Baroque Art

The musicians (1600) Michelangelo Merisi da Caravaggio, Metropolitan Museum of Art, New YorkThe Nightwatch (1642) Harmenszoon van Rijn Rembrandt, Rijksmuseum, AmsterdamThe Hurdy-Gurdy Player (1620-30) Georges De la Tour, Musée des Beaux-Arts, NantesA child plays the bass viol (1649) Laurent de La Hire
The Baroque
In Baroque art, there is a tendency to emphasise light and colour, and painting becomes more and more complex. The "academic" school tended to beautify the picture and remove anything ugly. Beautification is out of decision, and that is the difference between baroque art and classic art, for which this was its unconscious nature. The "naturalist" school, however, tended to show nature more reliably, and to paint scenes as they appeared in reality, despite their ugly or unaesthetic look. Rubens, one of the famous Flemish painters, painted colour pictures (instead of colouring sketches drawn in advance), and incorporated scenes from his surroundings in his sacred paintings, rather than from his own imagination. Velasquez brought the art of painting towards the implied, rather than the detailed (which will gain him admiration among the impressionists - see this school below, later in history). Rembrandt also supported the so-called "naturalism", as did the Dutch painters who specialised in landscape painting, an area that benefited from a growing demand. Dutch painting, effected by the Protestant prohibition against many themes, found beauty and innovation in landscapes.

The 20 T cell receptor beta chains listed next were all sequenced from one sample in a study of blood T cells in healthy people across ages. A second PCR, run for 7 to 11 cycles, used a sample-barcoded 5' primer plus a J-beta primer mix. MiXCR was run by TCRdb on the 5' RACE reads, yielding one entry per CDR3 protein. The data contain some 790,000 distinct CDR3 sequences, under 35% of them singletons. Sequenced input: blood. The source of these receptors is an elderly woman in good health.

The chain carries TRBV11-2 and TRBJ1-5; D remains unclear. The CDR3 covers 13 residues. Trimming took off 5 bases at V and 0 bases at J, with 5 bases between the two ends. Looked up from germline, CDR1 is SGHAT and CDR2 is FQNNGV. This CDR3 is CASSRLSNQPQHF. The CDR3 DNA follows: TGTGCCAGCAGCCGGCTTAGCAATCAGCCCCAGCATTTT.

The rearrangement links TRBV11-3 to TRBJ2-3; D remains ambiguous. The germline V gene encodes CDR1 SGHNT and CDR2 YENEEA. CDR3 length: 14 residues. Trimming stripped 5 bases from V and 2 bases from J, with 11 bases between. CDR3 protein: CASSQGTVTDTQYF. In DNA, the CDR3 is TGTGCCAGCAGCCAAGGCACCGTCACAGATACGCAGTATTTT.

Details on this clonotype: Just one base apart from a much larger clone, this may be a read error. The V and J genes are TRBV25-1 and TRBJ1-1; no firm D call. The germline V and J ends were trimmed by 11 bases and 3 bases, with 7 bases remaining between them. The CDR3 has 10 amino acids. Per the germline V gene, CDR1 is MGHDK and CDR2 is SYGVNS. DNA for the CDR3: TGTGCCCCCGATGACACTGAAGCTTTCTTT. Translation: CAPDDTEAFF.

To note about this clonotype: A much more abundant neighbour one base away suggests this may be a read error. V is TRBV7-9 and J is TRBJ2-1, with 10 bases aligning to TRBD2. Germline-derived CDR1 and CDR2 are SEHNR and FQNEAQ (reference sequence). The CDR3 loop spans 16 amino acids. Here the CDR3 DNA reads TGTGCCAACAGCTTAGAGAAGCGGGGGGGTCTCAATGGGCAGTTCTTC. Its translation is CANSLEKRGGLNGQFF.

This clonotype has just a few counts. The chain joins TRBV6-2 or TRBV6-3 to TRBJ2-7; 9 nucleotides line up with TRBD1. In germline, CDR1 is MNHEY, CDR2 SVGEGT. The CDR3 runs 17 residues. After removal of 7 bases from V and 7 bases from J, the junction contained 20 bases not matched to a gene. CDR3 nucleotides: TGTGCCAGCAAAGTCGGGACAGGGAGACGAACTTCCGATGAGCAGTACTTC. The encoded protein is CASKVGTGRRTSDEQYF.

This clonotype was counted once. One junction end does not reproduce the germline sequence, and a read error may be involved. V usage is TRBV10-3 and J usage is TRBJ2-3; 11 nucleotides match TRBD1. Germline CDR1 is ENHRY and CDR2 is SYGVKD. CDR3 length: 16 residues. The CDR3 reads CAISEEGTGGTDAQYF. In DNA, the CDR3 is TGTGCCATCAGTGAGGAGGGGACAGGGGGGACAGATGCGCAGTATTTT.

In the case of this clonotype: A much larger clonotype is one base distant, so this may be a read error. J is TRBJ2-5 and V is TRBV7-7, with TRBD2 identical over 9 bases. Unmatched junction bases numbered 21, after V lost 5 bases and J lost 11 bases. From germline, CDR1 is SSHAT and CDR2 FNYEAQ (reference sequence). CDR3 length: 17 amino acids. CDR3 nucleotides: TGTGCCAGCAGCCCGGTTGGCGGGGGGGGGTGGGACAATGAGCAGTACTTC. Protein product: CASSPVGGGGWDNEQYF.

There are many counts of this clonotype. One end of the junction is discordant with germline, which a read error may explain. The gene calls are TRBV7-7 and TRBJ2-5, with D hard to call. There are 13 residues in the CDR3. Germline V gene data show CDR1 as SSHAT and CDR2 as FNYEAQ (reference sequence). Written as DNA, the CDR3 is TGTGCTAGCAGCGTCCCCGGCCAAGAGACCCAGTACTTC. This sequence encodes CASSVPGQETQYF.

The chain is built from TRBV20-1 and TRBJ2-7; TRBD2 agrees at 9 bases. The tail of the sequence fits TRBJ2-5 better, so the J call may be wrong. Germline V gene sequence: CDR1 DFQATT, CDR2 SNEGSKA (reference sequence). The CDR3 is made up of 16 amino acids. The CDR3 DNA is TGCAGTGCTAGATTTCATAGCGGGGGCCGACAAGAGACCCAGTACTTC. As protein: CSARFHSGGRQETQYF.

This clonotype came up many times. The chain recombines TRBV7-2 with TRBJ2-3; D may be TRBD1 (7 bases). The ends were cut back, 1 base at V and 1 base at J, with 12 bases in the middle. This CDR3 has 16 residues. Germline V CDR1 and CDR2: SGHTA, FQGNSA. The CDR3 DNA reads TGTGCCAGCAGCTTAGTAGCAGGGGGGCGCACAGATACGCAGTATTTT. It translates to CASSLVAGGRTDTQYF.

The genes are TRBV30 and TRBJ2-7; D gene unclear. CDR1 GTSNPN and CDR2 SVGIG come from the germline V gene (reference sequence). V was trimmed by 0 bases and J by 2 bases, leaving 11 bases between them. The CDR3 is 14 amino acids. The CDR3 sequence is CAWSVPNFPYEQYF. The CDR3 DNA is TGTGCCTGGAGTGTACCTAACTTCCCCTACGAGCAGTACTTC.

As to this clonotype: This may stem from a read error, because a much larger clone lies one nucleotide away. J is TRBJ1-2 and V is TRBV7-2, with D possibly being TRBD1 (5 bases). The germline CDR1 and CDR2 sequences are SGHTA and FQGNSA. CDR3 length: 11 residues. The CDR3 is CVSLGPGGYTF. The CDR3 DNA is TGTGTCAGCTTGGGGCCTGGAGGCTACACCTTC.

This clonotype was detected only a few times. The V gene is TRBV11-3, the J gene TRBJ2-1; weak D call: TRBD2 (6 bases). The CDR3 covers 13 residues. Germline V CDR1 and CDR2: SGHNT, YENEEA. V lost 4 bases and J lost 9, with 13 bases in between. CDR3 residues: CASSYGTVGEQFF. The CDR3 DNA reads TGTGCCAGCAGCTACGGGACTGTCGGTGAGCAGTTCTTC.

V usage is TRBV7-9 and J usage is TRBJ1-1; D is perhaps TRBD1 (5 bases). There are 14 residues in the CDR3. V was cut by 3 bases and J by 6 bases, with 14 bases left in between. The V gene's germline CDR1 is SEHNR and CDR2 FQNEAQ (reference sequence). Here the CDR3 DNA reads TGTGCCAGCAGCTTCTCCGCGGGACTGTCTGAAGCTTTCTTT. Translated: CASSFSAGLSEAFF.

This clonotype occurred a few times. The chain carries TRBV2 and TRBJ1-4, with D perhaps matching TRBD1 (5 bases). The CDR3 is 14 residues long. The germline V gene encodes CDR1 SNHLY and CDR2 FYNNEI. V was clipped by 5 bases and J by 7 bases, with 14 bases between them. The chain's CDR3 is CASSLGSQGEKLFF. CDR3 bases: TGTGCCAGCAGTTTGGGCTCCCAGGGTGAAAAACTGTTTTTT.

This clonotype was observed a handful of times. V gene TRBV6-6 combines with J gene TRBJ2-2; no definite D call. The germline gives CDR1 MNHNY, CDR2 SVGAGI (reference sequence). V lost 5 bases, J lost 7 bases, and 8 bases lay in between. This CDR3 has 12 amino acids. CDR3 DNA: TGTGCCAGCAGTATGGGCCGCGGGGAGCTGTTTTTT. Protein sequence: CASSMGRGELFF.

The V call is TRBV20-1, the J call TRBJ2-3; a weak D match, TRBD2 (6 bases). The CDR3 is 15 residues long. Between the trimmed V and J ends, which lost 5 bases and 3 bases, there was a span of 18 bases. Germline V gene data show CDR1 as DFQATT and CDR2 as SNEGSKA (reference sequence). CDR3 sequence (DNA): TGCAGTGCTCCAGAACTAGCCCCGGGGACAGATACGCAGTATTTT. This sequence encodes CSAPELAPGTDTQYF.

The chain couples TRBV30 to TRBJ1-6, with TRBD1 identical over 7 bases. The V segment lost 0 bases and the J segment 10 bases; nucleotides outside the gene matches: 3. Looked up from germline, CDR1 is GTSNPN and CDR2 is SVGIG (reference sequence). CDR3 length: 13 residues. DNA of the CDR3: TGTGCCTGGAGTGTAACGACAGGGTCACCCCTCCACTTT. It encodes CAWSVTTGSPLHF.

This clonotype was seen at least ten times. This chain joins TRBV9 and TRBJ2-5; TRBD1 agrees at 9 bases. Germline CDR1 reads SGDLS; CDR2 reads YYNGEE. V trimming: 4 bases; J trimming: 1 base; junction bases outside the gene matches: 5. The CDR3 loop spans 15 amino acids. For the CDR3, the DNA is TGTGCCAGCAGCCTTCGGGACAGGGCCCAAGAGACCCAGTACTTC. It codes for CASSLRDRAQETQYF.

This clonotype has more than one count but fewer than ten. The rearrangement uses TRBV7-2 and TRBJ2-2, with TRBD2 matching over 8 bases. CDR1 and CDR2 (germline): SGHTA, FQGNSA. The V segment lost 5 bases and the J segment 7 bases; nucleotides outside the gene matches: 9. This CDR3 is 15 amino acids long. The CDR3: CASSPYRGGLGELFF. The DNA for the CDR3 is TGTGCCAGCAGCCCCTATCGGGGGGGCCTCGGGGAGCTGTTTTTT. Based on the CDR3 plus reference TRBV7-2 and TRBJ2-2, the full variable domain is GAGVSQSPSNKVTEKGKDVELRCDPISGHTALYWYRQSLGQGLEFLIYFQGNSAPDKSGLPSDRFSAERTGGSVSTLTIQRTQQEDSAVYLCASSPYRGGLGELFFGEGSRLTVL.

Baroque architecture focused on diversification and surprise, whereas the Catholic Church's main demand is to draw believers inside, and therefore architecture (as well as church painting and sculpture) tried to glorify appearance. Italian painters were also mobilised for the cause, and drew giant frescos on church walls and ceilings, and large halls. Baroque construction is impressive in size, variety and magnificence. Baroque musicians such as Bach and Händel were asked to do the same, and therefore composed music built splendidly down to the very last detail, in volume and quality whose purpose is to magnify impression and intensify belief.
The Protestant church and the Church of England objected to this trend and turned, as part of the ideological conflict, to greater simplicity and modesty, maintaining classic beauty and avoiding staggering external glorification. Support for artists was much smaller, and Protestant painting concentrated on portraits of known figures.
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